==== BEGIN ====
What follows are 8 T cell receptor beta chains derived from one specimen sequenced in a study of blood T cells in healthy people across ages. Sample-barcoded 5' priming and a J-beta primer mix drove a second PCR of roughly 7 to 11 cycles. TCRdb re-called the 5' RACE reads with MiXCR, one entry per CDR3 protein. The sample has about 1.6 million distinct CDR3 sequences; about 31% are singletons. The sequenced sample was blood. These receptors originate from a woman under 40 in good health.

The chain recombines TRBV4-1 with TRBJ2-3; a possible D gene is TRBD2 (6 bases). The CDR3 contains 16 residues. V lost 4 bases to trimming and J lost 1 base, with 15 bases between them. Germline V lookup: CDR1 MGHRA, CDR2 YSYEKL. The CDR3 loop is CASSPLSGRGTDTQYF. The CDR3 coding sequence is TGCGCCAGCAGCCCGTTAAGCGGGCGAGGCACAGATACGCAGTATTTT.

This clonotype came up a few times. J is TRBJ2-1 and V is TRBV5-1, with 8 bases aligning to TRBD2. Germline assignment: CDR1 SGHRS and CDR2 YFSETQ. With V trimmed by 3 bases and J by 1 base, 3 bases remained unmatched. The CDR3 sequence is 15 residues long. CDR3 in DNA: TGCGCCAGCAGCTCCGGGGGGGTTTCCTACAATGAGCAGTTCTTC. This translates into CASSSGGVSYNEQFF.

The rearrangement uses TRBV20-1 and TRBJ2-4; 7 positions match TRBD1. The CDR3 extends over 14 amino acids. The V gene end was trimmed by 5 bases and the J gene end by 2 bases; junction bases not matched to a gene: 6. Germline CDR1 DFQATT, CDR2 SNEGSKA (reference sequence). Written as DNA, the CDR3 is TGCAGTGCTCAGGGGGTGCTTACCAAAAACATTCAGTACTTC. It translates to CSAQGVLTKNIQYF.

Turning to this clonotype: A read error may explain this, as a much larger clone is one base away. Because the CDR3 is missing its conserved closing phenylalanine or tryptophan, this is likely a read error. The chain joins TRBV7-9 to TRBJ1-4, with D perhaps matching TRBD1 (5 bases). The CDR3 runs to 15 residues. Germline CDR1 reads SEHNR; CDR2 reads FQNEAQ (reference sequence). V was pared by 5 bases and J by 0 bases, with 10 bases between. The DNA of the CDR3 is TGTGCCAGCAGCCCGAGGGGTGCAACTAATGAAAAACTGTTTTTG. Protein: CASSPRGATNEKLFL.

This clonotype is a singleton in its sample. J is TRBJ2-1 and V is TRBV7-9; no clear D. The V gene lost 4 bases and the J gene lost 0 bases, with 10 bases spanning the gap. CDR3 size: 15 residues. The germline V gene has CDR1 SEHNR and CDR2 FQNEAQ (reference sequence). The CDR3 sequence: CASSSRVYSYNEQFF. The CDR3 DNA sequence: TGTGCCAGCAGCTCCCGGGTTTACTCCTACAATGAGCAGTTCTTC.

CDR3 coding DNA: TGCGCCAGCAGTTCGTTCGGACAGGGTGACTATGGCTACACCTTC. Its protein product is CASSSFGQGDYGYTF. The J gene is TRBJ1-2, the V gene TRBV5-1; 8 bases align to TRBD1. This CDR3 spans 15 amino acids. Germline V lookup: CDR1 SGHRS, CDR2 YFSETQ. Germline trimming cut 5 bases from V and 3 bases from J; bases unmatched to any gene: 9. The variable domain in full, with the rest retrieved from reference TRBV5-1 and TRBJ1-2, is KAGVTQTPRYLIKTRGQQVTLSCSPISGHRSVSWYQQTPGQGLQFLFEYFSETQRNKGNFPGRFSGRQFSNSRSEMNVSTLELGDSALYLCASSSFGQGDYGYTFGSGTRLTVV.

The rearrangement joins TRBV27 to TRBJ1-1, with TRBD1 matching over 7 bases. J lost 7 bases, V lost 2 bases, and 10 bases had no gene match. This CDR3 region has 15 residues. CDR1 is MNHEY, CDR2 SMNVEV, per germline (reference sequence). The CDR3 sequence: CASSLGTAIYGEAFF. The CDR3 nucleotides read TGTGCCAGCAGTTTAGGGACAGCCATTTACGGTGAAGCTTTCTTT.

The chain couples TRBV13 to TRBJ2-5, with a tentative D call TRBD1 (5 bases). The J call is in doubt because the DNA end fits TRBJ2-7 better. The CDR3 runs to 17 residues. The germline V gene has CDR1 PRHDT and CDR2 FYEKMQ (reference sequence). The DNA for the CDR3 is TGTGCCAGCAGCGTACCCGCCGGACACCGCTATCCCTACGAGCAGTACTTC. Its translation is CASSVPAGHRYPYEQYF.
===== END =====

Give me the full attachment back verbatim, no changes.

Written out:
What follows are 8 T cell receptor beta chains derived from one specimen sequenced in a study of blood T cells in healthy people across ages. Sample-barcoded 5' priming and a J-beta primer mix drove a second PCR of roughly 7 to 11 cycles. TCRdb re-called the 5' RACE reads with MiXCR, one entry per CDR3 protein. The sample has about 1.6 million distinct CDR3 sequences; about 31% are singletons. The sequenced sample was blood. These receptors originate from a woman under 40 in good health.

The chain recombines TRBV4-1 with TRBJ2-3; a possible D gene is TRBD2 (6 bases). The CDR3 contains 16 residues. V lost 4 bases to trimming and J lost 1 base, with 15 bases between them. Germline V lookup: CDR1 MGHRA, CDR2 YSYEKL. The CDR3 loop is CASSPLSGRGTDTQYF. The CDR3 coding sequence is TGCGCCAGCAGCCCGTTAAGCGGGCGAGGCACAGATACGCAGTATTTT.

This clonotype came up a few times. J is TRBJ2-1 and V is TRBV5-1, with 8 bases aligning to TRBD2. Germline assignment: CDR1 SGHRS and CDR2 YFSETQ. With V trimmed by 3 bases and J by 1 base, 3 bases remained unmatched. The CDR3 sequence is 15 residues long. CDR3 in DNA: TGCGCCAGCAGCTCCGGGGGGGTTTCCTACAATGAGCAGTTCTTC. This translates into CASSSGGVSYNEQFF.

The rearrangement uses TRBV20-1 and TRBJ2-4; 7 positions match TRBD1. The CDR3 extends over 14 amino acids. The V gene end was trimmed by 5 bases and the J gene end by 2 bases; junction bases not matched to a gene: 6. Germline CDR1 DFQATT, CDR2 SNEGSKA (reference sequence). Written as DNA, the CDR3 is TGCAGTGCTCAGGGGGTGCTTACCAAAAACATTCAGTACTTC. It translates to CSAQGVLTKNIQYF.

Turning to this clonotype: A read error may explain this, as a much larger clone is one base away. Because the CDR3 is missing its conserved closing phenylalanine or tryptophan, this is likely a read error. The chain joins TRBV7-9 to TRBJ1-4, with D perhaps matching TRBD1 (5 bases). The CDR3 runs to 15 residues. Germline CDR1 reads SEHNR; CDR2 reads FQNEAQ (reference sequence). V was pared by 5 bases and J by 0 bases, with 10 bases between. The DNA of the CDR3 is TGTGCCAGCAGCCCGAGGGGTGCAACTAATGAAAAACTGTTTTTG. Protein: CASSPRGATNEKLFL.

This clonotype is a singleton in its sample. J is TRBJ2-1 and V is TRBV7-9; no clear D. The V gene lost 4 bases and the J gene lost 0 bases, with 10 bases spanning the gap. CDR3 size: 15 residues. The germline V gene has CDR1 SEHNR and CDR2 FQNEAQ (reference sequence). The CDR3 sequence: CASSSRVYSYNEQFF. The CDR3 DNA sequence: TGTGCCAGCAGCTCCCGGGTTTACTCCTACAATGAGCAGTTCTTC.

CDR3 coding DNA: TGCGCCAGCAGTTCGTTCGGACAGGGTGACTATGGCTACACCTTC. Its protein product is CASSSFGQGDYGYTF. The J gene is TRBJ1-2, the V gene TRBV5-1; 8 bases align to TRBD1. This CDR3 spans 15 amino acids. Germline V lookup: CDR1 SGHRS, CDR2 YFSETQ. Germline trimming cut 5 bases from V and 3 bases from J; bases unmatched to any gene: 9. The variable domain in full, with the rest retrieved from reference TRBV5-1 and TRBJ1-2, is KAGVTQTPRYLIKTRGQQVTLSCSPISGHRSVSWYQQTPGQGLQFLFEYFSETQRNKGNFPGRFSGRQFSNSRSEMNVSTLELGDSALYLCASSSFGQGDYGYTFGSGTRLTVV.

The rearrangement joins TRBV27 to TRBJ1-1, with TRBD1 matching over 7 bases. J lost 7 bases, V lost 2 bases, and 10 bases had no gene match. This CDR3 region has 15 residues. CDR1 is MNHEY, CDR2 SMNVEV, per germline (reference sequence). The CDR3 sequence: CASSLGTAIYGEAFF. The CDR3 nucleotides read TGTGCCAGCAGTTTAGGGACAGCCATTTACGGTGAAGCTTTCTTT.

The chain couples TRBV13 to TRBJ2-5, with a tentative D call TRBD1 (5 bases). The J call is in doubt because the DNA end fits TRBJ2-7 better. The CDR3 runs to 17 residues. The germline V gene has CDR1 PRHDT and CDR2 FYEKMQ (reference sequence). The DNA for the CDR3 is TGTGCCAGCAGCGTACCCGCCGGACACCGCTATCCCTACGAGCAGTACTTC. Its translation is CASSVPAGHRYPYEQYF.